We believe that OKRs (Objectives and Key Results) is a powerful tool to give you momentum on your ESG journey, due to the principles that underpin the OKR methodology. Here are five reasons why:

1. OKRs focus on the outcomes, not the long list of everything you’re busy with

Companies love listing all the great things they’re doing towards ESG in extensive detail in their integrated reports. So often, they get to reporting time and have to start pulling all information relating to ESG that took place over the last year and package this into a powerful story. In addition to this, there has often not been any tangible progress and so a company is forced to list what they’re starting or what they’re still busy with.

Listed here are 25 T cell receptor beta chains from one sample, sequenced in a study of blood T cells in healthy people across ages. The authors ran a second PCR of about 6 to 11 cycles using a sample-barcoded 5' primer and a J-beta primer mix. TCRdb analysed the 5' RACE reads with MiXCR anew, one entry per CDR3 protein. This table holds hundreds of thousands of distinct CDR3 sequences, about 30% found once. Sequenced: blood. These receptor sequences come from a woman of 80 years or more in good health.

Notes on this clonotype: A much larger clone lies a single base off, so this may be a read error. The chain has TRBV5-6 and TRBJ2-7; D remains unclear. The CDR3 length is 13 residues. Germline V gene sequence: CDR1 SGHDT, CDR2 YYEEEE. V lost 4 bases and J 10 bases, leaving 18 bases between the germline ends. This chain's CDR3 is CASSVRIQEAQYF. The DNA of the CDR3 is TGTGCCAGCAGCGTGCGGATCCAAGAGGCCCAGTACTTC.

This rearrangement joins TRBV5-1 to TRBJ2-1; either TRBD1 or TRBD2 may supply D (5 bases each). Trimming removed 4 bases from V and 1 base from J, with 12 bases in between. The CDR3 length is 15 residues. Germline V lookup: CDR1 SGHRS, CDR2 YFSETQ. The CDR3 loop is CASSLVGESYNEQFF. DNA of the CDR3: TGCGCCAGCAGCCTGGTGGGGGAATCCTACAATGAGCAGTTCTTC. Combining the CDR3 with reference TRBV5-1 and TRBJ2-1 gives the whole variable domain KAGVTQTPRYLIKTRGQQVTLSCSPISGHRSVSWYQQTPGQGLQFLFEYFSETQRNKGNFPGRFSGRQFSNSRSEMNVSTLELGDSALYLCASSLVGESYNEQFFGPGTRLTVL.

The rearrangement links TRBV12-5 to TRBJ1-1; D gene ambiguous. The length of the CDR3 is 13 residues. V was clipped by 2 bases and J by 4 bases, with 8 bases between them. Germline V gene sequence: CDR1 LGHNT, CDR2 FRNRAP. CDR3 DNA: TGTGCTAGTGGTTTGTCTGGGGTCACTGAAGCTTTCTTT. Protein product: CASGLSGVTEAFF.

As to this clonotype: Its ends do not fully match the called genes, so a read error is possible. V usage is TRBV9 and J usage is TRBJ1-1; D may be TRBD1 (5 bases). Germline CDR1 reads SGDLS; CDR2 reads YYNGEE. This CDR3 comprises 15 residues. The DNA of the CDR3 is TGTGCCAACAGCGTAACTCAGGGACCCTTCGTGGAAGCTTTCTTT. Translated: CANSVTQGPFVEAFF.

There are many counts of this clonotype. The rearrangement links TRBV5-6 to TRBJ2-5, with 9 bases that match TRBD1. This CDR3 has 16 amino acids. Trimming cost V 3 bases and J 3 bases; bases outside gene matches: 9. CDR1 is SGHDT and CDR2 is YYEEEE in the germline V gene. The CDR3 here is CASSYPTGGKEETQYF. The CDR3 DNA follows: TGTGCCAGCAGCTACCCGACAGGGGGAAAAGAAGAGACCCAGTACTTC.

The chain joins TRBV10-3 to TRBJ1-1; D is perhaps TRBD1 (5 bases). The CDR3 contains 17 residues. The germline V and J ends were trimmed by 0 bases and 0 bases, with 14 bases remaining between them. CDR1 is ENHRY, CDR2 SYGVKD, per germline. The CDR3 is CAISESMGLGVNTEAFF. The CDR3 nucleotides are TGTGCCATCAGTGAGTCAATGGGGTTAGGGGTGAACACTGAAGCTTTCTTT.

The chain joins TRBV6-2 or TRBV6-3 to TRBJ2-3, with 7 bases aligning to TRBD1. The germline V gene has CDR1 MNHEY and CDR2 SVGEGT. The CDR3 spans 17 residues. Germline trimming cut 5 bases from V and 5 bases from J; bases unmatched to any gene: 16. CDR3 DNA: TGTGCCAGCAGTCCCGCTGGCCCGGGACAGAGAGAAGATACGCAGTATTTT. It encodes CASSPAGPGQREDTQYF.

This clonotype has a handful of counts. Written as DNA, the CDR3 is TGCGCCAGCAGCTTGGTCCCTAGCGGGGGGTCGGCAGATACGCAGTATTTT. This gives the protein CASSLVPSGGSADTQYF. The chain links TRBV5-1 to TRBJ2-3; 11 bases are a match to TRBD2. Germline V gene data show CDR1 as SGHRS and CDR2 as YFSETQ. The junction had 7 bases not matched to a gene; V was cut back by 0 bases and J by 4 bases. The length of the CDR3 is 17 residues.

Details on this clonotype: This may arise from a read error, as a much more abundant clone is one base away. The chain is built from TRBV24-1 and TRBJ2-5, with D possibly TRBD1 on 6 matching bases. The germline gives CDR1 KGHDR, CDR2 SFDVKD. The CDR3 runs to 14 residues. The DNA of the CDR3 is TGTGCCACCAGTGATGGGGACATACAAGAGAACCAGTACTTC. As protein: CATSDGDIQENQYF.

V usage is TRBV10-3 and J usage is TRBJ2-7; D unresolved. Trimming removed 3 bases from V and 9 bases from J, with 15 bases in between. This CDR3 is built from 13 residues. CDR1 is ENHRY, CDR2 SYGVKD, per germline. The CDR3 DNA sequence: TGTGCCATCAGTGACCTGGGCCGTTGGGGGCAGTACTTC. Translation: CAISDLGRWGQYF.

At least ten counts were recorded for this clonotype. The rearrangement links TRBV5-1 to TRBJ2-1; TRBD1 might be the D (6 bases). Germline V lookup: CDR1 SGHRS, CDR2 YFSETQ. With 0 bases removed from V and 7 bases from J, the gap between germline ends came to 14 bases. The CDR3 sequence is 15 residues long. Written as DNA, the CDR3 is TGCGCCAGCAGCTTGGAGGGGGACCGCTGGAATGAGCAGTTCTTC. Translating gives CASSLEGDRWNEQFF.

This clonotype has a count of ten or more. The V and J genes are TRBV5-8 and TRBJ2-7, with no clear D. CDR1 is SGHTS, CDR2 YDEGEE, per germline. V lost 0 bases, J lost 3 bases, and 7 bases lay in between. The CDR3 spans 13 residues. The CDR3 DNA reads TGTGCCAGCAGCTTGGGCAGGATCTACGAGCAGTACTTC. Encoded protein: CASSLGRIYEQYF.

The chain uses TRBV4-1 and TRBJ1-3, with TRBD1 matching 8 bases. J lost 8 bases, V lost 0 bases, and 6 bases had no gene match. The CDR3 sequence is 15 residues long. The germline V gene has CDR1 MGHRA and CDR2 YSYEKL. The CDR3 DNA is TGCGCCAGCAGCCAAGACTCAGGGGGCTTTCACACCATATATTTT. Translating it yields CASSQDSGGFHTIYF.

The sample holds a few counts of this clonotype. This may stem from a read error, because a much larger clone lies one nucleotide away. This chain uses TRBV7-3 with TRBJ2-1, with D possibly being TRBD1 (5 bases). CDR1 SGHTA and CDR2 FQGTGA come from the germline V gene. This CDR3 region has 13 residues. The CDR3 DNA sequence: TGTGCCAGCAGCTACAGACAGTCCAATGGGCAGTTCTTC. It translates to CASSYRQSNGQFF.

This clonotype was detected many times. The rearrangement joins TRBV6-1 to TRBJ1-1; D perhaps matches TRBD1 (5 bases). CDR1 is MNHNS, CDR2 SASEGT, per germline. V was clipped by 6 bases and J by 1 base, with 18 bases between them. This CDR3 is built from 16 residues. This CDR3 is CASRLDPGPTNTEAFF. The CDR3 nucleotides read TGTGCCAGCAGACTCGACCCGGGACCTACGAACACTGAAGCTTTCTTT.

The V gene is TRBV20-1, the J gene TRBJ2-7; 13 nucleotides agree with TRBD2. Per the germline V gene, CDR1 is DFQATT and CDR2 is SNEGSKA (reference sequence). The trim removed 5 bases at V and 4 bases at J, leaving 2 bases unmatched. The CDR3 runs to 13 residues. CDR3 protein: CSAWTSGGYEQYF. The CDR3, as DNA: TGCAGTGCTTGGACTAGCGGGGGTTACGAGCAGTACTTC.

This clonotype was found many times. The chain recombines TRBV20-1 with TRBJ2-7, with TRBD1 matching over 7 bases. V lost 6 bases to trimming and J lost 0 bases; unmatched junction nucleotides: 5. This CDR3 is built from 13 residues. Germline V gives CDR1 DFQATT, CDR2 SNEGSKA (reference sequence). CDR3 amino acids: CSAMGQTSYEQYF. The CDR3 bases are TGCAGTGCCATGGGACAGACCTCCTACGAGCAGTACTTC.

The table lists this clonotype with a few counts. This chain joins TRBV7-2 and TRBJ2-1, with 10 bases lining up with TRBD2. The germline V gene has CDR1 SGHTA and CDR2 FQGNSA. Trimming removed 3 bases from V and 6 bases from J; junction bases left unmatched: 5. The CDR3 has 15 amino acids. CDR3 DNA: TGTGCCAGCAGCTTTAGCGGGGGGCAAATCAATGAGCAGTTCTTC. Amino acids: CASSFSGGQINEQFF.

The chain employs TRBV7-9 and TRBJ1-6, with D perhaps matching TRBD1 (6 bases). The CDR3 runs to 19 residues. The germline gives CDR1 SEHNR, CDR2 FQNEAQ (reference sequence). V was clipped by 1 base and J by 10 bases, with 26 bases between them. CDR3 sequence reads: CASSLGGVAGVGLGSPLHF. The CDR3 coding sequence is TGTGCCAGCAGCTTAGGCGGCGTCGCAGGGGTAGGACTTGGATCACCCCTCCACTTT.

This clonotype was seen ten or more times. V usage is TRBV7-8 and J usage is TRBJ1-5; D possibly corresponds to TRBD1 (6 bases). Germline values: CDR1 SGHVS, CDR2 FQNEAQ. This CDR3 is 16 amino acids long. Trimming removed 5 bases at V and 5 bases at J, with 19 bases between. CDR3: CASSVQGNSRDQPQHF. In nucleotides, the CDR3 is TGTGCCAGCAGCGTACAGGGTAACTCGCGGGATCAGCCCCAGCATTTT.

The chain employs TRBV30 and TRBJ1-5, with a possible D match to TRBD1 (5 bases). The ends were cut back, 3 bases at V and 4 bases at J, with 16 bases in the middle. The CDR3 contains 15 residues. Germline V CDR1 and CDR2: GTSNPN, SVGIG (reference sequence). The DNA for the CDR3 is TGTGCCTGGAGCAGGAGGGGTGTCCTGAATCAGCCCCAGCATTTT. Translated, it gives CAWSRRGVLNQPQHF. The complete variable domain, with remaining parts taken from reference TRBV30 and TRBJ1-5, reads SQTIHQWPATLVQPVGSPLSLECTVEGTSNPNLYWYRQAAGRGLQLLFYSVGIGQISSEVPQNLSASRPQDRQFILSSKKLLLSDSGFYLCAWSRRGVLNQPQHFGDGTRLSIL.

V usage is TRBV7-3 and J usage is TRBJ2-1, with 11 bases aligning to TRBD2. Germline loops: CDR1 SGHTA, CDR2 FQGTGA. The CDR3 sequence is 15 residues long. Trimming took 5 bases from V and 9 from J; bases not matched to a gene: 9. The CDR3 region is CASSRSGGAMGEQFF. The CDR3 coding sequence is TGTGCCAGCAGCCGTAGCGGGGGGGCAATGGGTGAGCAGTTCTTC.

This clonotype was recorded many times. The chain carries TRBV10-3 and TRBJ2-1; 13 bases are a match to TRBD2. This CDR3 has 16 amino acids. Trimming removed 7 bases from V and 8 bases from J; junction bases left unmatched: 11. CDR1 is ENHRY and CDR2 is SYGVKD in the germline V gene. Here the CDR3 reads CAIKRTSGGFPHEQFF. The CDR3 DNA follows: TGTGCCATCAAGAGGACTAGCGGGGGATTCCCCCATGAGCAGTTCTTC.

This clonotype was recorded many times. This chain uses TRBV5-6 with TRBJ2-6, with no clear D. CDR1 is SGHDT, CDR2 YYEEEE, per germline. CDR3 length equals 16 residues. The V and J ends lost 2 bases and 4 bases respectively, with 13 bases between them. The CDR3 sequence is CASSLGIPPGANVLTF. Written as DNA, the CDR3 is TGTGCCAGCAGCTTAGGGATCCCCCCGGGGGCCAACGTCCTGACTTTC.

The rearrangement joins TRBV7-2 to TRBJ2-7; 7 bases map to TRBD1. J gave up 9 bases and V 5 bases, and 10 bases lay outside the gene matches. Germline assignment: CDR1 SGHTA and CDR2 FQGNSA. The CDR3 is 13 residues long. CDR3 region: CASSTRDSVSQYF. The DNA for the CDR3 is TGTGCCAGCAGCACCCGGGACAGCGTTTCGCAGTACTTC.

The expectation is, however, moving away from just listing all the great things you’re doing. More than ever before companies need to show how this is having an actual impact. The way this is done is by showing how these initiatives and actions are driving a pre-defined outcome.

OKRs is an outcomes-based goal management methodology. It’s built on the foundation that you need to first define the outcome you’re going after, define what metrics are used to show progress, and only then determine the initiatives and actions that will help you achieve this outcome. ESG goals should be set up by defining the outcomes first, and then we can decide how we want to achieve these outcomes. This will allow us to stay focused and show tangible improvements year after year.

2. OKRs break longer-term overwhelming goals into shorter-term achievable goals